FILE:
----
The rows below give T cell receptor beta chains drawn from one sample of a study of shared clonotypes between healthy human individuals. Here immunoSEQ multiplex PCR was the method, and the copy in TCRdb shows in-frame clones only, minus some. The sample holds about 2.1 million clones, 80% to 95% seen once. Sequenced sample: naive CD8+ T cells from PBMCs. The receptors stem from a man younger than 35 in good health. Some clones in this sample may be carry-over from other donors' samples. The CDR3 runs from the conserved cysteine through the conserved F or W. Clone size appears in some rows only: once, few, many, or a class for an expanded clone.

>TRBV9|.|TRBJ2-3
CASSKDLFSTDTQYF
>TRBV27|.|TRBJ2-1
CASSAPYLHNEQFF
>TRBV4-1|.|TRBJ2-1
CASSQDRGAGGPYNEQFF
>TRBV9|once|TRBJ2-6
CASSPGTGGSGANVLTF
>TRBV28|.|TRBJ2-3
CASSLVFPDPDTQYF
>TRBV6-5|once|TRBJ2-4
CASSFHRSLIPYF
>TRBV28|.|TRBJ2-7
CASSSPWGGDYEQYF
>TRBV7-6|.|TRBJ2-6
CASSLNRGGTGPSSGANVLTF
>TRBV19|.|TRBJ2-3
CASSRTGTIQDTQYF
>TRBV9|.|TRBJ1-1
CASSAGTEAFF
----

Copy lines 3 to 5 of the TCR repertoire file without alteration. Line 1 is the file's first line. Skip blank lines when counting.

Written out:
CASSKDLFSTDTQYF
>TRBV27|.|TRBJ2-1
CASSAPYLHNEQFF